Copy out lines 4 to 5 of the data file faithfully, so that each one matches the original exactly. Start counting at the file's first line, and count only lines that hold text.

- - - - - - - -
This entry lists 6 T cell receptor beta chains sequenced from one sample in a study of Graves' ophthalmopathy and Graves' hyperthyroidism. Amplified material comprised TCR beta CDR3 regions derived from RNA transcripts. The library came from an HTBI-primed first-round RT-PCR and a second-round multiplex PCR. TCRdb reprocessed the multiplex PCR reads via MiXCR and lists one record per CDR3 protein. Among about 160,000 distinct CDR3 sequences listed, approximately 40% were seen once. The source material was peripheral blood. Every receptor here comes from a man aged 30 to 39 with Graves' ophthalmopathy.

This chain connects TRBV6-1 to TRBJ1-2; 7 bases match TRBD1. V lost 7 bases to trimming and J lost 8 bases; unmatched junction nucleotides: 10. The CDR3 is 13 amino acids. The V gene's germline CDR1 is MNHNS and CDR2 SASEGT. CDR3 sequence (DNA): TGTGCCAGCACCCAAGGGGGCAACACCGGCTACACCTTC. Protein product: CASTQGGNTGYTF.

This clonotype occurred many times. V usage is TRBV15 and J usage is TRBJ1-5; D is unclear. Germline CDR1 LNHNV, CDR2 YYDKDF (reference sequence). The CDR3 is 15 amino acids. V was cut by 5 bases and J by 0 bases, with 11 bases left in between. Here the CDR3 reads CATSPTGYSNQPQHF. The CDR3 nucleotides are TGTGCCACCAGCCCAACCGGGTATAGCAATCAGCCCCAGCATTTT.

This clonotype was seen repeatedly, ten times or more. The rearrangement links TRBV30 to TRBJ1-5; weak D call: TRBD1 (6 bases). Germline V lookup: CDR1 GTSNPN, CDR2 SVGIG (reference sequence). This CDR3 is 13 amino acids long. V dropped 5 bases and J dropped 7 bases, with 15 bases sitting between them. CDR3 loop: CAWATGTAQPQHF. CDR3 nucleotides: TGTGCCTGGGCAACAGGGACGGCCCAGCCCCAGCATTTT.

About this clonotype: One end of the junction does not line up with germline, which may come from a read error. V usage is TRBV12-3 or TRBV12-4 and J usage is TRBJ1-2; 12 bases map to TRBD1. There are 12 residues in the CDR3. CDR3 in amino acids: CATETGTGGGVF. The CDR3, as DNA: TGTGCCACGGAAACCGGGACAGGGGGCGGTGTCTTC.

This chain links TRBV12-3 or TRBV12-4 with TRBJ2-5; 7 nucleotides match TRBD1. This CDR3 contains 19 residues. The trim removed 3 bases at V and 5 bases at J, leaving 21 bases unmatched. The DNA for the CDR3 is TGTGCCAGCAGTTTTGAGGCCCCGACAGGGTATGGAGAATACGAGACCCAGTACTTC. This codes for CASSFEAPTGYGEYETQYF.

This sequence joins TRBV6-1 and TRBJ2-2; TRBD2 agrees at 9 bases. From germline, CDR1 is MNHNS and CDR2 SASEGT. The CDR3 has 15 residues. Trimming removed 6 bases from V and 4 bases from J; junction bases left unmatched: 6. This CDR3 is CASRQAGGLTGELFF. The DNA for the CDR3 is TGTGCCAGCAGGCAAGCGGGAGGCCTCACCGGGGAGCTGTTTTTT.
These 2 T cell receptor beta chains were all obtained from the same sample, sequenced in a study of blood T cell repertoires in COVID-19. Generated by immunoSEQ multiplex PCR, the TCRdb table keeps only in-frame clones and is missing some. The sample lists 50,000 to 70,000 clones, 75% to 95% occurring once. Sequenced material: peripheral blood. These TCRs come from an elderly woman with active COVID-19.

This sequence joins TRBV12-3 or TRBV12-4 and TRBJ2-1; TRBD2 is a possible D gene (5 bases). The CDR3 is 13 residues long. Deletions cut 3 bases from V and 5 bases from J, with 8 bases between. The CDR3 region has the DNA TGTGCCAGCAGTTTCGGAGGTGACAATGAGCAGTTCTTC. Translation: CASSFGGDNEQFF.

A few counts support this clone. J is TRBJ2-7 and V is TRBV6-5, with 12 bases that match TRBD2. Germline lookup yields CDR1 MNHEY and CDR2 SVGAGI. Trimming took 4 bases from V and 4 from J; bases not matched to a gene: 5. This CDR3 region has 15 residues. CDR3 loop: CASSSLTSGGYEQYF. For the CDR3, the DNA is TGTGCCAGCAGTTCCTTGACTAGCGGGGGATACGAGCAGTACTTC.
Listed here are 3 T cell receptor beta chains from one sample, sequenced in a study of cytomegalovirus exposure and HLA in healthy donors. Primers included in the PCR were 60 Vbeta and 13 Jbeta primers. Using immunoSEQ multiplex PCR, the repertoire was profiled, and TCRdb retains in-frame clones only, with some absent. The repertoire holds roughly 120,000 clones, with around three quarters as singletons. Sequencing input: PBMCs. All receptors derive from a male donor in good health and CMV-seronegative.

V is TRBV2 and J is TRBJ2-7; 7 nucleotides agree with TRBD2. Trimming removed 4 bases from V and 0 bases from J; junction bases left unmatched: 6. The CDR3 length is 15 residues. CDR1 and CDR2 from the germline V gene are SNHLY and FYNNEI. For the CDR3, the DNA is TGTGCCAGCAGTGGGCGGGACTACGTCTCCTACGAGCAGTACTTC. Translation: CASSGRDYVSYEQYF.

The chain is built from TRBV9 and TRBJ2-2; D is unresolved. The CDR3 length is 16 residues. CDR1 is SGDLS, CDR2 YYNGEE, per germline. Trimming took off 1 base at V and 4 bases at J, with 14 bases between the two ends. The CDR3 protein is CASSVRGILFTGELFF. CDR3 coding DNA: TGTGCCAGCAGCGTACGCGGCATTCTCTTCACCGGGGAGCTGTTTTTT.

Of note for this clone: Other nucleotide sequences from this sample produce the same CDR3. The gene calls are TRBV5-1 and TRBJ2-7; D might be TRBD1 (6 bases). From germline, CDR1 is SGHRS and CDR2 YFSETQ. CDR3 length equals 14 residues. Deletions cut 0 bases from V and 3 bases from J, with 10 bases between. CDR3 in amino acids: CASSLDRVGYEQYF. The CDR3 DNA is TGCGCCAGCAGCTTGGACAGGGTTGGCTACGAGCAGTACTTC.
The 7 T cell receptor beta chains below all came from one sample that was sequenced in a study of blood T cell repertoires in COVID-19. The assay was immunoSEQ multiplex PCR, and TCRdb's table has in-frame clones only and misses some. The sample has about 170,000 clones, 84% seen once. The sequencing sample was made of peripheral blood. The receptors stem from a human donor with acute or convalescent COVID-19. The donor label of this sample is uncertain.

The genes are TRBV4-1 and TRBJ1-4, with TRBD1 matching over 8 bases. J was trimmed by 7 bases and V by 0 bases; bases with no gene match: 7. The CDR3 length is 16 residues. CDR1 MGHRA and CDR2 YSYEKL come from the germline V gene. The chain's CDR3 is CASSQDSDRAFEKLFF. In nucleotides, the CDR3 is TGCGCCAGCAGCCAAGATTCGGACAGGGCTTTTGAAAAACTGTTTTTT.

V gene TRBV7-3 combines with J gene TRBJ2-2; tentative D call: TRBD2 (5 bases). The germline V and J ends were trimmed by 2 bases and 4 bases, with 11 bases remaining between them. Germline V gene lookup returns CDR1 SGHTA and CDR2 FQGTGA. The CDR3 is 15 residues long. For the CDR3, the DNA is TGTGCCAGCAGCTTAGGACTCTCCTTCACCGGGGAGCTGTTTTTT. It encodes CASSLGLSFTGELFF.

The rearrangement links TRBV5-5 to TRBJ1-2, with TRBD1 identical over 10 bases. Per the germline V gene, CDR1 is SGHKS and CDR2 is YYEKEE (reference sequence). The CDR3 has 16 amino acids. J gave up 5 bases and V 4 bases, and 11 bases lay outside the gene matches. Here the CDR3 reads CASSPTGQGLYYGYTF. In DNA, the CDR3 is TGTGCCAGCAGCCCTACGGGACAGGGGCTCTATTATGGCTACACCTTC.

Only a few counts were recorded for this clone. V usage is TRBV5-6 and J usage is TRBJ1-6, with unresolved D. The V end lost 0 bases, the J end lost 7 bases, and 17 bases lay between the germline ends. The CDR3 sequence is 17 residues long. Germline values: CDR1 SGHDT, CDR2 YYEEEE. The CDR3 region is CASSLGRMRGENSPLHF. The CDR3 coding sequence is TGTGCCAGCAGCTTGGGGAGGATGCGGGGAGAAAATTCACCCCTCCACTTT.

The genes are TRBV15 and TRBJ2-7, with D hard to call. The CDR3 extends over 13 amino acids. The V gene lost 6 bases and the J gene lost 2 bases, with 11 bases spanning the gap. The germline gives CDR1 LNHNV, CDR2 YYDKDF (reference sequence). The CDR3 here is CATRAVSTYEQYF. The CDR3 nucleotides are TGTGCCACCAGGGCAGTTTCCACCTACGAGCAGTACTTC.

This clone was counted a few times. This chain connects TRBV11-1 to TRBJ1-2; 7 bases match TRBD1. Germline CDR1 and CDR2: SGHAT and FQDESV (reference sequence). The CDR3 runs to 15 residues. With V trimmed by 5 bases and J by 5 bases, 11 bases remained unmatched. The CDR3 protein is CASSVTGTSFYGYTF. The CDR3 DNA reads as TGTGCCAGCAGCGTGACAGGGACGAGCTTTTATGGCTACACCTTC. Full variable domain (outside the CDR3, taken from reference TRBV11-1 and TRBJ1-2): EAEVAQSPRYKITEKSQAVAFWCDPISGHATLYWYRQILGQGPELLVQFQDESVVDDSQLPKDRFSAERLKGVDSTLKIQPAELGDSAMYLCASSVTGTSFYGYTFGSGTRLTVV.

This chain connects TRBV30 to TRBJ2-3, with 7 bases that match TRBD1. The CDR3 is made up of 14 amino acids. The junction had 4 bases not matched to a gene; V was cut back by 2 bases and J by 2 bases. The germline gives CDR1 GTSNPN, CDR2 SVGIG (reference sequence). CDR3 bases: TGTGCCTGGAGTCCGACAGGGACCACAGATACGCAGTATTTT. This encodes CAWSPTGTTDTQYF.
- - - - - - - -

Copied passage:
This clonotype was seen repeatedly, ten times or more. The rearrangement links TRBV30 to TRBJ1-5; weak D call: TRBD1 (6 bases). Germline V lookup: CDR1 GTSNPN, CDR2 SVGIG (reference sequence). This CDR3 is 13 amino acids long. V dropped 5 bases and J dropped 7 bases, with 15 bases sitting between them. CDR3 loop: CAWATGTAQPQHF. CDR3 nucleotides: TGTGCCTGGGCAACAGGGACGGCCCAGCCCCAGCATTTT.

About this clonotype: One end of the junction does not line up with germline, which may come from a read error. V usage is TRBV12-3 or TRBV12-4 and J usage is TRBJ1-2; 12 bases map to TRBD1. There are 12 residues in the CDR3. CDR3 in amino acids: CATETGTGGGVF. The CDR3, as DNA: TGTGCCACGGAAACCGGGACAGGGGGCGGTGTCTTC.